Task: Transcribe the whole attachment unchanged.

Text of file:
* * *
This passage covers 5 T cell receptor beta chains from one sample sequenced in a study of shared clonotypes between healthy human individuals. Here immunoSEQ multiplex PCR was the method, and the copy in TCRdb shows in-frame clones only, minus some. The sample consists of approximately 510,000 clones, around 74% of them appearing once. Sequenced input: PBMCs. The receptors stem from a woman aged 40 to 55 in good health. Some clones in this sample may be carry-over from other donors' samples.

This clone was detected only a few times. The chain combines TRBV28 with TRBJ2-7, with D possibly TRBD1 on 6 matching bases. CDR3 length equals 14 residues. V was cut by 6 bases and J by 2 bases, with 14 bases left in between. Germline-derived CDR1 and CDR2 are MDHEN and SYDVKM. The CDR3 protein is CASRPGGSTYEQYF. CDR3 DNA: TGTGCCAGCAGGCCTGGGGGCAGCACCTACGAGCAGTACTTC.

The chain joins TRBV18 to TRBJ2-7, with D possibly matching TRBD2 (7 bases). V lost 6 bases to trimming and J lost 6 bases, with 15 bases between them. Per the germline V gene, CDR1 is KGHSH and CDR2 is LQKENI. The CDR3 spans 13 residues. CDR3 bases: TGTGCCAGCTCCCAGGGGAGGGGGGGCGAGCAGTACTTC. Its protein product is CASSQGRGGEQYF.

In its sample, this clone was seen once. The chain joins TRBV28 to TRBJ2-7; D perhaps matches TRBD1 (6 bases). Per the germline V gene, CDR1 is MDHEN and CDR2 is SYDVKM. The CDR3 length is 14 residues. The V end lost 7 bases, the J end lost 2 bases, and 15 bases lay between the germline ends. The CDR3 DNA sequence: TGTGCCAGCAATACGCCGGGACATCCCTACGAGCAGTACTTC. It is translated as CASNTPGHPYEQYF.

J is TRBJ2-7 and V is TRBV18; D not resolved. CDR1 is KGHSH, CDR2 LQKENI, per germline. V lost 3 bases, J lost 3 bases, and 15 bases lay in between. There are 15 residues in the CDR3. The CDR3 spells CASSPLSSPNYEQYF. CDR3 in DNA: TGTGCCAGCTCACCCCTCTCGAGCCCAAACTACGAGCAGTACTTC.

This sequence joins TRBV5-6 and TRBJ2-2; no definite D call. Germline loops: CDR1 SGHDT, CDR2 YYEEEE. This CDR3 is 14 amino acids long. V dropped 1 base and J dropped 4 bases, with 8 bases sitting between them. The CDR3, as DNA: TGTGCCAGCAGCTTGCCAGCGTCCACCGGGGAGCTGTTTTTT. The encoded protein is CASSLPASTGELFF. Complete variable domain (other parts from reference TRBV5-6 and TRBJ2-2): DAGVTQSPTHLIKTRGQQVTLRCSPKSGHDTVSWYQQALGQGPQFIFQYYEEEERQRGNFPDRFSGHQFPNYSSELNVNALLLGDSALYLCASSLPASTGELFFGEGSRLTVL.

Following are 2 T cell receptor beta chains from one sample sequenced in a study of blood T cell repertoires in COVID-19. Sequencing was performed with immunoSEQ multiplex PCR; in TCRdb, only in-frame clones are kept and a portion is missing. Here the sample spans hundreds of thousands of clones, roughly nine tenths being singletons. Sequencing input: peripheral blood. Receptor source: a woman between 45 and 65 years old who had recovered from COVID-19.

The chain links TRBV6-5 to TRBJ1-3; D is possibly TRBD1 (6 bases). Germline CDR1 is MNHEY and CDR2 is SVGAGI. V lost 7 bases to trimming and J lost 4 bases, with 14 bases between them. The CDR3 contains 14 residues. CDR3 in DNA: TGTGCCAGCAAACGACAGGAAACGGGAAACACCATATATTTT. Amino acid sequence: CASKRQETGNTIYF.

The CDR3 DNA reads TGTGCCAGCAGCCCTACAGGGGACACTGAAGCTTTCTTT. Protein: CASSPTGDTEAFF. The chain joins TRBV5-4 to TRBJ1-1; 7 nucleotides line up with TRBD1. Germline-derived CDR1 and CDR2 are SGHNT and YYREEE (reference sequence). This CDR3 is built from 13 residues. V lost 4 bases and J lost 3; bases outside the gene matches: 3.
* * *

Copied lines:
This passage covers 5 T cell receptor beta chains from one sample sequenced in a study of shared clonotypes between healthy human individuals. Here immunoSEQ multiplex PCR was the method, and the copy in TCRdb shows in-frame clones only, minus some. The sample consists of approximately 510,000 clones, around 74% of them appearing once. Sequenced input: PBMCs. The receptors stem from a woman aged 40 to 55 in good health. Some clones in this sample may be carry-over from other donors' samples.

This clone was detected only a few times. The chain combines TRBV28 with TRBJ2-7, with D possibly TRBD1 on 6 matching bases. CDR3 length equals 14 residues. V was cut by 6 bases and J by 2 bases, with 14 bases left in between. Germline-derived CDR1 and CDR2 are MDHEN and SYDVKM. The CDR3 protein is CASRPGGSTYEQYF. CDR3 DNA: TGTGCCAGCAGGCCTGGGGGCAGCACCTACGAGCAGTACTTC.

The chain joins TRBV18 to TRBJ2-7, with D possibly matching TRBD2 (7 bases). V lost 6 bases to trimming and J lost 6 bases, with 15 bases between them. Per the germline V gene, CDR1 is KGHSH and CDR2 is LQKENI. The CDR3 spans 13 residues. CDR3 bases: TGTGCCAGCTCCCAGGGGAGGGGGGGCGAGCAGTACTTC. Its protein product is CASSQGRGGEQYF.

In its sample, this clone was seen once. The chain joins TRBV28 to TRBJ2-7; D perhaps matches TRBD1 (6 bases). Per the germline V gene, CDR1 is MDHEN and CDR2 is SYDVKM. The CDR3 length is 14 residues. The V end lost 7 bases, the J end lost 2 bases, and 15 bases lay between the germline ends. The CDR3 DNA sequence: TGTGCCAGCAATACGCCGGGACATCCCTACGAGCAGTACTTC. It is translated as CASNTPGHPYEQYF.

J is TRBJ2-7 and V is TRBV18; D not resolved. CDR1 is KGHSH, CDR2 LQKENI, per germline. V lost 3 bases, J lost 3 bases, and 15 bases lay in between. There are 15 residues in the CDR3. The CDR3 spells CASSPLSSPNYEQYF. CDR3 in DNA: TGTGCCAGCTCACCCCTCTCGAGCCCAAACTACGAGCAGTACTTC.

This sequence joins TRBV5-6 and TRBJ2-2; no definite D call. Germline loops: CDR1 SGHDT, CDR2 YYEEEE. This CDR3 is 14 amino acids long. V dropped 1 base and J dropped 4 bases, with 8 bases sitting between them. The CDR3, as DNA: TGTGCCAGCAGCTTGCCAGCGTCCACCGGGGAGCTGTTTTTT. The encoded protein is CASSLPASTGELFF. Complete variable domain (other parts from reference TRBV5-6 and TRBJ2-2): DAGVTQSPTHLIKTRGQQVTLRCSPKSGHDTVSWYQQALGQGPQFIFQYYEEEERQRGNFPDRFSGHQFPNYSSELNVNALLLGDSALYLCASSLPASTGELFFGEGSRLTVL.

Following are 2 T cell receptor beta chains from one sample sequenced in a study of blood T cell repertoires in COVID-19. Sequencing was performed with immunoSEQ multiplex PCR; in TCRdb, only in-frame clones are kept and a portion is missing. Here the sample spans hundreds of thousands of clones, roughly nine tenths being singletons. Sequencing input: peripheral blood. Receptor source: a woman between 45 and 65 years old who had recovered from COVID-19.

The chain links TRBV6-5 to TRBJ1-3; D is possibly TRBD1 (6 bases). Germline CDR1 is MNHEY and CDR2 is SVGAGI. V lost 7 bases to trimming and J lost 4 bases, with 14 bases between them. The CDR3 contains 14 residues. CDR3 in DNA: TGTGCCAGCAAACGACAGGAAACGGGAAACACCATATATTTT. Amino acid sequence: CASKRQETGNTIYF.

The CDR3 DNA reads TGTGCCAGCAGCCCTACAGGGGACACTGAAGCTTTCTTT. Protein: CASSPTGDTEAFF. The chain joins TRBV5-4 to TRBJ1-1; 7 nucleotides line up with TRBD1. Germline-derived CDR1 and CDR2 are SGHNT and YYREEE (reference sequence). This CDR3 is built from 13 residues. V lost 4 bases and J lost 3; bases outside the gene matches: 3.